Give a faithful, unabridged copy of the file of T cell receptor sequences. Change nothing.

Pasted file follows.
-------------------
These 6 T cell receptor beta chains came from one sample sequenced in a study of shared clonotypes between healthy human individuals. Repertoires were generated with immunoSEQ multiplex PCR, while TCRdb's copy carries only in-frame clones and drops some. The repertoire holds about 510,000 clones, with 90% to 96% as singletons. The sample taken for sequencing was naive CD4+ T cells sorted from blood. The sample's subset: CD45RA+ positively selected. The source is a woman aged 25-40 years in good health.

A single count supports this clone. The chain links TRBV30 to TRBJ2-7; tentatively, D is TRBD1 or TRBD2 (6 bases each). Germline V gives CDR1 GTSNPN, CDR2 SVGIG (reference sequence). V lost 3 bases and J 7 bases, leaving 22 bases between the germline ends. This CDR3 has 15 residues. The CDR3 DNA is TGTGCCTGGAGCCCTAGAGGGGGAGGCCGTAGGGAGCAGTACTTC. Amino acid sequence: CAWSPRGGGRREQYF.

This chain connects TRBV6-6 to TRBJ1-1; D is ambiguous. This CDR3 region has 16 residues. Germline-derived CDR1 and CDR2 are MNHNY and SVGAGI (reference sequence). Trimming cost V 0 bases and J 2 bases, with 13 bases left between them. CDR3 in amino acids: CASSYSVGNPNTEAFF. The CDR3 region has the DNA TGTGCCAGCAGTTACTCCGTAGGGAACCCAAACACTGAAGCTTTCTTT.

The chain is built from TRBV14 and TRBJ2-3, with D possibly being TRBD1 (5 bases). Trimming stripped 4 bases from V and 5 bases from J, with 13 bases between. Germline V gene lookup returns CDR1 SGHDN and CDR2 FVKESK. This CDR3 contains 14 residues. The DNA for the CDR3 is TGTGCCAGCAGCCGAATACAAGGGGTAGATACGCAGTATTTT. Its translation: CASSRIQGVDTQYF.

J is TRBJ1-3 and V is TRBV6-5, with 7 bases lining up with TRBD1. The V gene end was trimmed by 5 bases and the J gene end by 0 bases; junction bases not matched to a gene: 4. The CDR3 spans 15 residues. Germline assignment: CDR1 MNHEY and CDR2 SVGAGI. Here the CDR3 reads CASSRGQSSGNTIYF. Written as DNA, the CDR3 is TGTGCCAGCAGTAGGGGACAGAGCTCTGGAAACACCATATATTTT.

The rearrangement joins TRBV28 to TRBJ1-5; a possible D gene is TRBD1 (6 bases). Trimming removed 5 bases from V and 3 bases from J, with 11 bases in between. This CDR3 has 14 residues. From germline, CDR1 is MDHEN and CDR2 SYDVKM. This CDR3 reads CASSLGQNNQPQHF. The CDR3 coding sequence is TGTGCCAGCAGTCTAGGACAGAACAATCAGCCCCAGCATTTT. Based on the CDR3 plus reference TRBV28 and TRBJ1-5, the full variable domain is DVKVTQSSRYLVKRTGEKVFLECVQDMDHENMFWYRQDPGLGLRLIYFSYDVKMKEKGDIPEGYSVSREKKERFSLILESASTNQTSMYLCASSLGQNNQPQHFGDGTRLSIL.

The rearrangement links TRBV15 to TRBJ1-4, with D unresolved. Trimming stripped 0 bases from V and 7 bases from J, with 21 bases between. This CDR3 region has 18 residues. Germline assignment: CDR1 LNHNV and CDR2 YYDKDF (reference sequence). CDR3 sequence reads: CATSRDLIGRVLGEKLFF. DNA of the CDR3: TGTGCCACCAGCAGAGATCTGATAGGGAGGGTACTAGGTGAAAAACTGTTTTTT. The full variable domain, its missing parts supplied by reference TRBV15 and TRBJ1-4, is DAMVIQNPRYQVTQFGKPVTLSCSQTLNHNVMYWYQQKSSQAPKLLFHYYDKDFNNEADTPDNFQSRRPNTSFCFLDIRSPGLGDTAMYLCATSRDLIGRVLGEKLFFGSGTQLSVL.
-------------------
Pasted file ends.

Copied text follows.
These 6 T cell receptor beta chains came from one sample sequenced in a study of shared clonotypes between healthy human individuals. Repertoires were generated with immunoSEQ multiplex PCR, while TCRdb's copy carries only in-frame clones and drops some. The repertoire holds about 510,000 clones, with 90% to 96% as singletons. The sample taken for sequencing was naive CD4+ T cells sorted from blood. The sample's subset: CD45RA+ positively selected. The source is a woman aged 25-40 years in good health.

A single count supports this clone. The chain links TRBV30 to TRBJ2-7; tentatively, D is TRBD1 or TRBD2 (6 bases each). Germline V gives CDR1 GTSNPN, CDR2 SVGIG (reference sequence). V lost 3 bases and J 7 bases, leaving 22 bases between the germline ends. This CDR3 has 15 residues. The CDR3 DNA is TGTGCCTGGAGCCCTAGAGGGGGAGGCCGTAGGGAGCAGTACTTC. Amino acid sequence: CAWSPRGGGRREQYF.

This chain connects TRBV6-6 to TRBJ1-1; D is ambiguous. This CDR3 region has 16 residues. Germline-derived CDR1 and CDR2 are MNHNY and SVGAGI (reference sequence). Trimming cost V 0 bases and J 2 bases, with 13 bases left between them. CDR3 in amino acids: CASSYSVGNPNTEAFF. The CDR3 region has the DNA TGTGCCAGCAGTTACTCCGTAGGGAACCCAAACACTGAAGCTTTCTTT.

The chain is built from TRBV14 and TRBJ2-3, with D possibly being TRBD1 (5 bases). Trimming stripped 4 bases from V and 5 bases from J, with 13 bases between. Germline V gene lookup returns CDR1 SGHDN and CDR2 FVKESK. This CDR3 contains 14 residues. The DNA for the CDR3 is TGTGCCAGCAGCCGAATACAAGGGGTAGATACGCAGTATTTT. Its translation: CASSRIQGVDTQYF.

J is TRBJ1-3 and V is TRBV6-5, with 7 bases lining up with TRBD1. The V gene end was trimmed by 5 bases and the J gene end by 0 bases; junction bases not matched to a gene: 4. The CDR3 spans 15 residues. Germline assignment: CDR1 MNHEY and CDR2 SVGAGI. Here the CDR3 reads CASSRGQSSGNTIYF. Written as DNA, the CDR3 is TGTGCCAGCAGTAGGGGACAGAGCTCTGGAAACACCATATATTTT.

The rearrangement joins TRBV28 to TRBJ1-5; a possible D gene is TRBD1 (6 bases). Trimming removed 5 bases from V and 3 bases from J, with 11 bases in between. This CDR3 has 14 residues. From germline, CDR1 is MDHEN and CDR2 SYDVKM. This CDR3 reads CASSLGQNNQPQHF. The CDR3 coding sequence is TGTGCCAGCAGTCTAGGACAGAACAATCAGCCCCAGCATTTT. Based on the CDR3 plus reference TRBV28 and TRBJ1-5, the full variable domain is DVKVTQSSRYLVKRTGEKVFLECVQDMDHENMFWYRQDPGLGLRLIYFSYDVKMKEKGDIPEGYSVSREKKERFSLILESASTNQTSMYLCASSLGQNNQPQHFGDGTRLSIL.

The rearrangement links TRBV15 to TRBJ1-4, with D unresolved. Trimming stripped 0 bases from V and 7 bases from J, with 21 bases between. This CDR3 region has 18 residues. Germline assignment: CDR1 LNHNV and CDR2 YYDKDF (reference sequence). CDR3 sequence reads: CATSRDLIGRVLGEKLFF. DNA of the CDR3: TGTGCCACCAGCAGAGATCTGATAGGGAGGGTACTAGGTGAAAAACTGTTTTTT. The full variable domain, its missing parts supplied by reference TRBV15 and TRBJ1-4, is DAMVIQNPRYQVTQFGKPVTLSCSQTLNHNVMYWYQQKSSQAPKLLFHYYDKDFNNEADTPDNFQSRRPNTSFCFLDIRSPGLGDTAMYLCATSRDLIGRVLGEKLFFGSGTQLSVL.